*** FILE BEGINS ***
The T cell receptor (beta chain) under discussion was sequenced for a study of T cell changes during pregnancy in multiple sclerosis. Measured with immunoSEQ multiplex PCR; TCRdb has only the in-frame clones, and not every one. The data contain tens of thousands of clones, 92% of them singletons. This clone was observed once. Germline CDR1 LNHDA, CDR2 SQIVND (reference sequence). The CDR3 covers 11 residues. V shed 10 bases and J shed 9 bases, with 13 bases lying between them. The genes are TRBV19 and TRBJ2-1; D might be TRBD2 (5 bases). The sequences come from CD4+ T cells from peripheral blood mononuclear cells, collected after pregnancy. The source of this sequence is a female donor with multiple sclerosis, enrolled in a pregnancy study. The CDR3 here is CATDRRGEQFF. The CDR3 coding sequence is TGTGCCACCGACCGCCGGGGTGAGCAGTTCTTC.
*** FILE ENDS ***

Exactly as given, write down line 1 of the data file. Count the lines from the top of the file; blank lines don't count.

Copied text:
The T cell receptor (beta chain) under discussion was sequenced for a study of T cell changes during pregnancy in multiple sclerosis. Measured with immunoSEQ multiplex PCR; TCRdb has only the in-frame clones, and not every one. The data contain tens of thousands of clones, 92% of them singletons. This clone was observed once. Germline CDR1 LNHDA, CDR2 SQIVND (reference sequence). The CDR3 covers 11 residues. V shed 10 bases and J shed 9 bases, with 13 bases lying between them. The genes are TRBV19 and TRBJ2-1; D might be TRBD2 (5 bases). The sequences come from CD4+ T cells from peripheral blood mononuclear cells, collected after pregnancy. The source of this sequence is a female donor with multiple sclerosis, enrolled in a pregnancy study. The CDR3 here is CATDRRGEQFF. The CDR3 coding sequence is TGTGCCACCGACCGCCGGGGTGAGCAGTTCTTC.